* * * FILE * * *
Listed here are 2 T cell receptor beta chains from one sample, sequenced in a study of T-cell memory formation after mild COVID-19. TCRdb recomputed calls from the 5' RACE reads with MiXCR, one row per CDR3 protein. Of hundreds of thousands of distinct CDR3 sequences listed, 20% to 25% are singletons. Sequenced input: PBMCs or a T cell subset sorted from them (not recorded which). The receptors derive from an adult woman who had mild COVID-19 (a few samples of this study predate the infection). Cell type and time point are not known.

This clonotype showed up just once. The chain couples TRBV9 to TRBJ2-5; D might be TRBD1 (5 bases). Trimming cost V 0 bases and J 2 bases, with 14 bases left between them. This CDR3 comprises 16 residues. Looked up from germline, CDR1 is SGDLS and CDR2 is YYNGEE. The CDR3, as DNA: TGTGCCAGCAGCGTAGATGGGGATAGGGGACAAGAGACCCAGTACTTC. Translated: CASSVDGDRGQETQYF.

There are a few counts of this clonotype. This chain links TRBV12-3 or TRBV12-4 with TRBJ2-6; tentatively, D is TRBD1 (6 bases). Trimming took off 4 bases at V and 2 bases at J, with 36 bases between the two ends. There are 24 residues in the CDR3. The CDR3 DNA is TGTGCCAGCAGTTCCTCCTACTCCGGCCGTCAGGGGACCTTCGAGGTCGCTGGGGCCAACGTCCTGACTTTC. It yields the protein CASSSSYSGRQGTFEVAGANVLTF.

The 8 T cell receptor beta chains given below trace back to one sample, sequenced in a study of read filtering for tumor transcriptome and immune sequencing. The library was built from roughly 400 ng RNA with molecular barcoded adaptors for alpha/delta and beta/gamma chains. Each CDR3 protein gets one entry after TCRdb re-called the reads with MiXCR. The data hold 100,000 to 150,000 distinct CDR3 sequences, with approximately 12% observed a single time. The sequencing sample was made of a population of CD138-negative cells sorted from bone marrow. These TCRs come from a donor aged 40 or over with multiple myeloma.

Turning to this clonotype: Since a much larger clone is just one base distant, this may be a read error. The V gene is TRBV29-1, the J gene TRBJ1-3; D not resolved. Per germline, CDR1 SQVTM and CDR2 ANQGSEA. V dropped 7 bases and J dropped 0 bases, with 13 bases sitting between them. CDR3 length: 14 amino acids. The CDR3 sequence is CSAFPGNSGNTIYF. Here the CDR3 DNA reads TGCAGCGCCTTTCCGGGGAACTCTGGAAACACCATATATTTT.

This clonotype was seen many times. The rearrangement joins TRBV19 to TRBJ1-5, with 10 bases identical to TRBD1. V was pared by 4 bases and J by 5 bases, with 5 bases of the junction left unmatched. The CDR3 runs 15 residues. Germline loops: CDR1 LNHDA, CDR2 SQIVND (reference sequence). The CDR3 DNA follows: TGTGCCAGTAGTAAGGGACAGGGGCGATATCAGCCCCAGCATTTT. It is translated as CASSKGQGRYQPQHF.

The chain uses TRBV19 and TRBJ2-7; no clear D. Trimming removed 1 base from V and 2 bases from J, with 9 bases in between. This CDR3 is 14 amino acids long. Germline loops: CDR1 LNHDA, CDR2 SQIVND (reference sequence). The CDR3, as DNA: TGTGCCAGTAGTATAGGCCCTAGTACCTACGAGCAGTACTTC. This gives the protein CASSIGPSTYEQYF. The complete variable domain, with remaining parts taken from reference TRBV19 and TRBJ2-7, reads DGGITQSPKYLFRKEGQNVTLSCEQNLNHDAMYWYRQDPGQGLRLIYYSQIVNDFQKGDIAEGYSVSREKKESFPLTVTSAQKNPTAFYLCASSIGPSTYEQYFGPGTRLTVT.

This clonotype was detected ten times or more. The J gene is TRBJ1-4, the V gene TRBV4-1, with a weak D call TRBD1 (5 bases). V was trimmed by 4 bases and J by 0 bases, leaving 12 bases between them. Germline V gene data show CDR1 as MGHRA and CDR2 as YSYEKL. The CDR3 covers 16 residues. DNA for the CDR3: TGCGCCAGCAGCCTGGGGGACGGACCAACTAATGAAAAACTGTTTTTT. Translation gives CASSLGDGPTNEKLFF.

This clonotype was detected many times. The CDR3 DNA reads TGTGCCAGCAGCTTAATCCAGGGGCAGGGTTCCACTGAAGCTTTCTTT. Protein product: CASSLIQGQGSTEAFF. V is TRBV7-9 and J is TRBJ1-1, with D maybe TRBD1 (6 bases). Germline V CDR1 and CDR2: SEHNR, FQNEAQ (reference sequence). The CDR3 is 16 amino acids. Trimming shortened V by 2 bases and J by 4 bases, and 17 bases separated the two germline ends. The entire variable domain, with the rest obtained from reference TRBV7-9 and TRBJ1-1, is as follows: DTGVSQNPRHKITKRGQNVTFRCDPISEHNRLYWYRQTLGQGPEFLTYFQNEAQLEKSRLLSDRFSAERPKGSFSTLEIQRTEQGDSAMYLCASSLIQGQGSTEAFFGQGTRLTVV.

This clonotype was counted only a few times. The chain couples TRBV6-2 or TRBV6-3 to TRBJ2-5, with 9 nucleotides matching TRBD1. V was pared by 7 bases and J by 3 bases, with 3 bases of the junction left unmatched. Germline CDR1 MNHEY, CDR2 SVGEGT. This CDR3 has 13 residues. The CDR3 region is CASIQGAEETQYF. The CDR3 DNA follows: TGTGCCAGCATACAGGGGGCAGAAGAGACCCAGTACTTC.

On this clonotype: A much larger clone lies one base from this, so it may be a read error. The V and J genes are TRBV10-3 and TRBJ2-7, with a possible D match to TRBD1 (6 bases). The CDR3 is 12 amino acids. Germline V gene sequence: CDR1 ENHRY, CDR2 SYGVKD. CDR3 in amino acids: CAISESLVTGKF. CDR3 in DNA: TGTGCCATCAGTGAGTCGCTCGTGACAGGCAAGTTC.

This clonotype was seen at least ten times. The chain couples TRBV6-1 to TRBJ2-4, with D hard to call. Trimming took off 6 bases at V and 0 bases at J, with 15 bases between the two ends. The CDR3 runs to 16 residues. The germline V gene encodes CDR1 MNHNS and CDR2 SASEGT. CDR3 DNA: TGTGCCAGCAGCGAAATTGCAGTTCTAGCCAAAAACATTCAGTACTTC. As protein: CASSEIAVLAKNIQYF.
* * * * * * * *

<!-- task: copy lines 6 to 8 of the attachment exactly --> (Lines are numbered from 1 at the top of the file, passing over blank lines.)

This clonotype was seen many times. The rearrangement joins TRBV19 to TRBJ1-5, with 10 bases identical to TRBD1. V was pared by 4 bases and J by 5 bases, with 5 bases of the junction left unmatched. The CDR3 runs 15 residues. Germline loops: CDR1 LNHDA, CDR2 SQIVND (reference sequence). The CDR3 DNA follows: TGTGCCAGTAGTAAGGGACAGGGGCGATATCAGCCCCAGCATTTT. It is translated as CASSKGQGRYQPQHF.

The chain uses TRBV19 and TRBJ2-7; no clear D. Trimming removed 1 base from V and 2 bases from J, with 9 bases in between. This CDR3 is 14 amino acids long. Germline loops: CDR1 LNHDA, CDR2 SQIVND (reference sequence). The CDR3, as DNA: TGTGCCAGTAGTATAGGCCCTAGTACCTACGAGCAGTACTTC. This gives the protein CASSIGPSTYEQYF. The complete variable domain, with remaining parts taken from reference TRBV19 and TRBJ2-7, reads DGGITQSPKYLFRKEGQNVTLSCEQNLNHDAMYWYRQDPGQGLRLIYYSQIVNDFQKGDIAEGYSVSREKKESFPLTVTSAQKNPTAFYLCASSIGPSTYEQYFGPGTRLTVT.

This clonotype was detected ten times or more. The J gene is TRBJ1-4, the V gene TRBV4-1, with a weak D call TRBD1 (5 bases). V was trimmed by 4 bases and J by 0 bases, leaving 12 bases between them. Germline V gene data show CDR1 as MGHRA and CDR2 as YSYEKL. The CDR3 covers 16 residues. DNA for the CDR3: TGCGCCAGCAGCCTGGGGGACGGACCAACTAATGAAAAACTGTTTTTT. Translation gives CASSLGDGPTNEKLFF.